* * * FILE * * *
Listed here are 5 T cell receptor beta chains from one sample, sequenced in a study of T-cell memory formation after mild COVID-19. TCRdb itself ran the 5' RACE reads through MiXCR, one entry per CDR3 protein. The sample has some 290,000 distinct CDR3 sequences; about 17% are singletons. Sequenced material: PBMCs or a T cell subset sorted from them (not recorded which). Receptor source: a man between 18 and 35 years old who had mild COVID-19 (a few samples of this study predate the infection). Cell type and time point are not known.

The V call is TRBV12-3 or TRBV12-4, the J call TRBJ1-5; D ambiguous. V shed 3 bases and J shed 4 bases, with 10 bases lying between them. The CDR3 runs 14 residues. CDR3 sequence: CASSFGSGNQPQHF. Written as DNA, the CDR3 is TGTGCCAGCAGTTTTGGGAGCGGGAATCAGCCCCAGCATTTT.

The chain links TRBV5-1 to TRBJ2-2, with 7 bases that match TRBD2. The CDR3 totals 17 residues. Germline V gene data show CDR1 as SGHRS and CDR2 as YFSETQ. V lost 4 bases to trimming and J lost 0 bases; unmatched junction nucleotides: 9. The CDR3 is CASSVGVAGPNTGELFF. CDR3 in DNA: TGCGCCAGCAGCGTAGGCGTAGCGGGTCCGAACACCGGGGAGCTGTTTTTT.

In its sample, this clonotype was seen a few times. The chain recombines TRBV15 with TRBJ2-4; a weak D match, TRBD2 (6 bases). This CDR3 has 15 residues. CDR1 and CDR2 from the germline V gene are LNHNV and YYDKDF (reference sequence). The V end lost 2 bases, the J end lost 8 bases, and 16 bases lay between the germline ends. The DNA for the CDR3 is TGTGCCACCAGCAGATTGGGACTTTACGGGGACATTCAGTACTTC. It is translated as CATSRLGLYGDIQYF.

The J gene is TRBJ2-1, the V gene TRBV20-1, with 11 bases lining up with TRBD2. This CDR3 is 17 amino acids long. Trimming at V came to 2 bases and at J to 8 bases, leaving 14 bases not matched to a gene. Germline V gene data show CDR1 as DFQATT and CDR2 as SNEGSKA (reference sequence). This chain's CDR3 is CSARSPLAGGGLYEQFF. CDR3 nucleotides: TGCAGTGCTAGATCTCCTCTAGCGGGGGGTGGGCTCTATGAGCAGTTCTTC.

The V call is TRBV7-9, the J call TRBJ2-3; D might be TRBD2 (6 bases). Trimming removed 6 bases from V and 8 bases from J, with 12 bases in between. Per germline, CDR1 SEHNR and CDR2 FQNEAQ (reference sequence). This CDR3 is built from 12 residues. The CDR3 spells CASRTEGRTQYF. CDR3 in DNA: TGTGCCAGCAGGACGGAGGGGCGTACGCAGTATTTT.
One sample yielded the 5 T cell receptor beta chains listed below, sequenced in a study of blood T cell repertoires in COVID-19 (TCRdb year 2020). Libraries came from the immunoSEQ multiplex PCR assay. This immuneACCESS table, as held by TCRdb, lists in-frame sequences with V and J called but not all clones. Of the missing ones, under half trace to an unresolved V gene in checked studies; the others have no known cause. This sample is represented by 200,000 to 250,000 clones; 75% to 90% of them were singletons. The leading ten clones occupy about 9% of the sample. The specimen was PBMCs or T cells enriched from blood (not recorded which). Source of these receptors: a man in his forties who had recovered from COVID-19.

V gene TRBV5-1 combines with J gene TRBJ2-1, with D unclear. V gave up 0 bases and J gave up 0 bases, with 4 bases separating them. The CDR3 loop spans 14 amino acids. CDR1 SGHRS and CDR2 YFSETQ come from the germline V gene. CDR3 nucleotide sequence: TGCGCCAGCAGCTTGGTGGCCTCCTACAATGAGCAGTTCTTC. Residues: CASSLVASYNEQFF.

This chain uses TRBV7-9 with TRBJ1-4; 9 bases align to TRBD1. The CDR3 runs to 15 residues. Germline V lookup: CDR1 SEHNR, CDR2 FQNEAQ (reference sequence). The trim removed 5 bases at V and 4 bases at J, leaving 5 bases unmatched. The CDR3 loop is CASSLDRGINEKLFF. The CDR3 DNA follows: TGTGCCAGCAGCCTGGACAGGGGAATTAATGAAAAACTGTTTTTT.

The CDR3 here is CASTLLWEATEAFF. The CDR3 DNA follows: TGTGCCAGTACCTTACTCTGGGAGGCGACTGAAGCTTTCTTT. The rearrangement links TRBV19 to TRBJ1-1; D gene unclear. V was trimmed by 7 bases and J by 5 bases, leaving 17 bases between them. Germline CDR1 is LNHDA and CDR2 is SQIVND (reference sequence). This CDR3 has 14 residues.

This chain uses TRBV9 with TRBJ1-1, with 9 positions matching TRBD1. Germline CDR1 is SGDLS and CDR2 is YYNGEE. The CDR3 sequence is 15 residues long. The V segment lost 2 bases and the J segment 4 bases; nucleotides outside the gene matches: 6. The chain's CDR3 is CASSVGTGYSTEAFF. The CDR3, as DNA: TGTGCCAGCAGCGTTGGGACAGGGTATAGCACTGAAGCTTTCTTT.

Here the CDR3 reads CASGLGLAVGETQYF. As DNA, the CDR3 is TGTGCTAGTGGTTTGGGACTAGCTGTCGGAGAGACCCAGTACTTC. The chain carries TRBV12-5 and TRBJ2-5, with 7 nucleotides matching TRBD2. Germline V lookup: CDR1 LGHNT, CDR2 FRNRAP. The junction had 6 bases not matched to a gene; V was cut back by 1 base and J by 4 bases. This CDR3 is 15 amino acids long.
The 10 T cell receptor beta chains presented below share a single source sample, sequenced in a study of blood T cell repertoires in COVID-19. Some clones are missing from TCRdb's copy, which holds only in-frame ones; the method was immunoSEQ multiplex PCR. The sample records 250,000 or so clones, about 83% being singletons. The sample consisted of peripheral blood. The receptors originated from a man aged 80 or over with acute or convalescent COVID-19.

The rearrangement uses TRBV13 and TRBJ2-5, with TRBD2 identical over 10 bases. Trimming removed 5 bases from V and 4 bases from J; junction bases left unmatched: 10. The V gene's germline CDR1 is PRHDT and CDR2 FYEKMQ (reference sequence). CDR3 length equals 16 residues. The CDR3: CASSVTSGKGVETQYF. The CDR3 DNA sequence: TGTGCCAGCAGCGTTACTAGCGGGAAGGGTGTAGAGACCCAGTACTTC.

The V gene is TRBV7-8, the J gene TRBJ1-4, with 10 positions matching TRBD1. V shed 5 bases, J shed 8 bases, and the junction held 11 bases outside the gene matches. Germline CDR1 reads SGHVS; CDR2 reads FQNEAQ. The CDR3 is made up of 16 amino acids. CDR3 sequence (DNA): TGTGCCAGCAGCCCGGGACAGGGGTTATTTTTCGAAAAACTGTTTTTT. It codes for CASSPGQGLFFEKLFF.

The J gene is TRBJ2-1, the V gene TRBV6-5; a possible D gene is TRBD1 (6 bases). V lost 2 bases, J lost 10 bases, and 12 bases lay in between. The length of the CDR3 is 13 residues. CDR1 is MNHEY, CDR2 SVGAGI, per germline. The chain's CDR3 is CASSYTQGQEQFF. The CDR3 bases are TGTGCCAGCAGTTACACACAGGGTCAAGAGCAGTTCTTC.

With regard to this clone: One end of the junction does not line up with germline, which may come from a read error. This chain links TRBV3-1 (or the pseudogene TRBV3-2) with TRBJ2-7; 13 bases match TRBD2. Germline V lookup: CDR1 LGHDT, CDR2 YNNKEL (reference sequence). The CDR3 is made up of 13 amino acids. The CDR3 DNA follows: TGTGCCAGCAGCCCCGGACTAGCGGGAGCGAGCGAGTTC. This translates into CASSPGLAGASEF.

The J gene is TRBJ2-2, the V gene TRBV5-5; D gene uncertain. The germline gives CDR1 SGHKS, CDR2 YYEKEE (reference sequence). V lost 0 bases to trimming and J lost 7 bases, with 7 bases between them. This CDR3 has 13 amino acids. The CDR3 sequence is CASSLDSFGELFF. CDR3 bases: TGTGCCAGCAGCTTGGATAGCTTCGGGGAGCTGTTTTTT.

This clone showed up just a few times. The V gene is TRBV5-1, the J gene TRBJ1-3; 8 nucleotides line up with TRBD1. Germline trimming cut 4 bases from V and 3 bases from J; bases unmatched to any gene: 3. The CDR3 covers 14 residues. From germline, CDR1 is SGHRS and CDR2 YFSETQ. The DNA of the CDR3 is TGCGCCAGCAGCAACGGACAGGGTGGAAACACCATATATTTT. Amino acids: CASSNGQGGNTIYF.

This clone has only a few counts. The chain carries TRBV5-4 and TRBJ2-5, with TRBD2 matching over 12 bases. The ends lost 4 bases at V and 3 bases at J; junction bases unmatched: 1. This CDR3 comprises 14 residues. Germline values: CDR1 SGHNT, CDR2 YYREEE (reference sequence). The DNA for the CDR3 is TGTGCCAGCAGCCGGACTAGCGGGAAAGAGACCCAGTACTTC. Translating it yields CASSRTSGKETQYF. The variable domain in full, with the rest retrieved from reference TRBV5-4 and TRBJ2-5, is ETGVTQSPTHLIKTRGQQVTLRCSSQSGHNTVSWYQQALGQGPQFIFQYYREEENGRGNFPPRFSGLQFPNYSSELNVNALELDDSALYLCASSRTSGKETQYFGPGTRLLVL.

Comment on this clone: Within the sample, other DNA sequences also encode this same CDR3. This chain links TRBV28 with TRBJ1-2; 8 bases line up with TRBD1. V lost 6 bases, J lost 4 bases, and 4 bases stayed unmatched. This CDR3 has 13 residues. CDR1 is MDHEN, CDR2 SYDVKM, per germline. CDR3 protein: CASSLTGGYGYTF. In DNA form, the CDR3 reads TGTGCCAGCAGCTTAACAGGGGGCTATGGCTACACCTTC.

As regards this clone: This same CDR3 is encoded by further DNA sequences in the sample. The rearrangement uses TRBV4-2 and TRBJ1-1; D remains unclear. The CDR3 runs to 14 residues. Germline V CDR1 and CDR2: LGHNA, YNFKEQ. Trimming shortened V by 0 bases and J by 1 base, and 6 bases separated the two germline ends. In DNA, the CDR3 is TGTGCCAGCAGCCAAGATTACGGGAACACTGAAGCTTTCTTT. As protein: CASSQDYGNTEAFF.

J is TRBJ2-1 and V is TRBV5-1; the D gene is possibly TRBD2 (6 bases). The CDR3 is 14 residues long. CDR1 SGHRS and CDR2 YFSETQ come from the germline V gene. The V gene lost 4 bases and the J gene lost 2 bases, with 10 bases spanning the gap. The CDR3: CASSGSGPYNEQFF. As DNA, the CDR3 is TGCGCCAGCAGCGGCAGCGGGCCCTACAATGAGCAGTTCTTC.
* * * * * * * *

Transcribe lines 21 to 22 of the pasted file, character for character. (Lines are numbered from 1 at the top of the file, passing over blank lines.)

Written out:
Comment on this clone: Within the sample, other DNA sequences also encode this same CDR3. This chain links TRBV28 with TRBJ1-2; 8 bases line up with TRBD1. V lost 6 bases, J lost 4 bases, and 4 bases stayed unmatched. This CDR3 has 13 residues. CDR1 is MDHEN, CDR2 SYDVKM, per germline. CDR3 protein: CASSLTGGYGYTF. In DNA form, the CDR3 reads TGTGCCAGCAGCTTAACAGGGGGCTATGGCTACACCTTC.

As regards this clone: This same CDR3 is encoded by further DNA sequences in the sample. The rearrangement uses TRBV4-2 and TRBJ1-1; D remains unclear. The CDR3 runs to 14 residues. Germline V CDR1 and CDR2: LGHNA, YNFKEQ. Trimming shortened V by 0 bases and J by 1 base, and 6 bases separated the two germline ends. In DNA, the CDR3 is TGTGCCAGCAGCCAAGATTACGGGAACACTGAAGCTTTCTTT. As protein: CASSQDYGNTEAFF.